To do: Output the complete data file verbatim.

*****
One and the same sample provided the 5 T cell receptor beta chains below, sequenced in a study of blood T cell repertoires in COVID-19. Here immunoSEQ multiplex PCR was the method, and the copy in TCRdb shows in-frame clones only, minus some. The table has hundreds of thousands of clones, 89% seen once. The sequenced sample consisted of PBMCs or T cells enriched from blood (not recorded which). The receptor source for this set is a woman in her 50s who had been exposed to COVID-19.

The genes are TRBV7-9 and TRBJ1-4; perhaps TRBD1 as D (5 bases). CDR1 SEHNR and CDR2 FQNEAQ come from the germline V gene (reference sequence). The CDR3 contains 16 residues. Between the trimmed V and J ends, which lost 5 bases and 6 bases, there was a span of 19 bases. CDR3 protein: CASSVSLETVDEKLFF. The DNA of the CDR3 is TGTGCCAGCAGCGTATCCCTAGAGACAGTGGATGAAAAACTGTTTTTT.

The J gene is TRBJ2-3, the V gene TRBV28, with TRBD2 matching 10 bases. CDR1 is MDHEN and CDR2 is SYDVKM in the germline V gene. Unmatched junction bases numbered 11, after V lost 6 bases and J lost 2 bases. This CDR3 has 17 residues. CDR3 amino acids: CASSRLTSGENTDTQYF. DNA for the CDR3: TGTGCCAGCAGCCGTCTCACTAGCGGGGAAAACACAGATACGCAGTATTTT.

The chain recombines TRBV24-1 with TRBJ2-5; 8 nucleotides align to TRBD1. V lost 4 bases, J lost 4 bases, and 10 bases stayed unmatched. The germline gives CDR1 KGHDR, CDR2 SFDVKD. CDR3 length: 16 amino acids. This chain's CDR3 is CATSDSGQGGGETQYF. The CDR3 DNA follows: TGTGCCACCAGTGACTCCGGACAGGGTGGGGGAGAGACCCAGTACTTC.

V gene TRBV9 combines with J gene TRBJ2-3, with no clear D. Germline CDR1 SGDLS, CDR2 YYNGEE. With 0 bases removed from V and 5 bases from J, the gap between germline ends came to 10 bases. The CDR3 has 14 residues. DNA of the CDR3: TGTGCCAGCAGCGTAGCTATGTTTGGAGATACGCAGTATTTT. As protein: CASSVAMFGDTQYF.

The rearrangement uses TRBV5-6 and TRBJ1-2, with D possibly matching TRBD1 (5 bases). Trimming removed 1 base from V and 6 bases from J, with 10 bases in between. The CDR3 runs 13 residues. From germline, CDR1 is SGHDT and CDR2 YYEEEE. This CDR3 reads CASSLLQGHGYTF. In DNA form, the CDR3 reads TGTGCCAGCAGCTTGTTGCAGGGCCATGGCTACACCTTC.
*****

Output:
One and the same sample provided the 5 T cell receptor beta chains below, sequenced in a study of blood T cell repertoires in COVID-19. Here immunoSEQ multiplex PCR was the method, and the copy in TCRdb shows in-frame clones only, minus some. The table has hundreds of thousands of clones, 89% seen once. The sequenced sample consisted of PBMCs or T cells enriched from blood (not recorded which). The receptor source for this set is a woman in her 50s who had been exposed to COVID-19.

The genes are TRBV7-9 and TRBJ1-4; perhaps TRBD1 as D (5 bases). CDR1 SEHNR and CDR2 FQNEAQ come from the germline V gene (reference sequence). The CDR3 contains 16 residues. Between the trimmed V and J ends, which lost 5 bases and 6 bases, there was a span of 19 bases. CDR3 protein: CASSVSLETVDEKLFF. The DNA of the CDR3 is TGTGCCAGCAGCGTATCCCTAGAGACAGTGGATGAAAAACTGTTTTTT.

The J gene is TRBJ2-3, the V gene TRBV28, with TRBD2 matching 10 bases. CDR1 is MDHEN and CDR2 is SYDVKM in the germline V gene. Unmatched junction bases numbered 11, after V lost 6 bases and J lost 2 bases. This CDR3 has 17 residues. CDR3 amino acids: CASSRLTSGENTDTQYF. DNA for the CDR3: TGTGCCAGCAGCCGTCTCACTAGCGGGGAAAACACAGATACGCAGTATTTT.

The chain recombines TRBV24-1 with TRBJ2-5; 8 nucleotides align to TRBD1. V lost 4 bases, J lost 4 bases, and 10 bases stayed unmatched. The germline gives CDR1 KGHDR, CDR2 SFDVKD. CDR3 length: 16 amino acids. This chain's CDR3 is CATSDSGQGGGETQYF. The CDR3 DNA follows: TGTGCCACCAGTGACTCCGGACAGGGTGGGGGAGAGACCCAGTACTTC.

V gene TRBV9 combines with J gene TRBJ2-3, with no clear D. Germline CDR1 SGDLS, CDR2 YYNGEE. With 0 bases removed from V and 5 bases from J, the gap between germline ends came to 10 bases. The CDR3 has 14 residues. DNA of the CDR3: TGTGCCAGCAGCGTAGCTATGTTTGGAGATACGCAGTATTTT. As protein: CASSVAMFGDTQYF.

The rearrangement uses TRBV5-6 and TRBJ1-2, with D possibly matching TRBD1 (5 bases). Trimming removed 1 base from V and 6 bases from J, with 10 bases in between. The CDR3 runs 13 residues. From germline, CDR1 is SGHDT and CDR2 YYEEEE. This CDR3 reads CASSLLQGHGYTF. In DNA form, the CDR3 reads TGTGCCAGCAGCTTGTTGCAGGGCCATGGCTACACCTTC.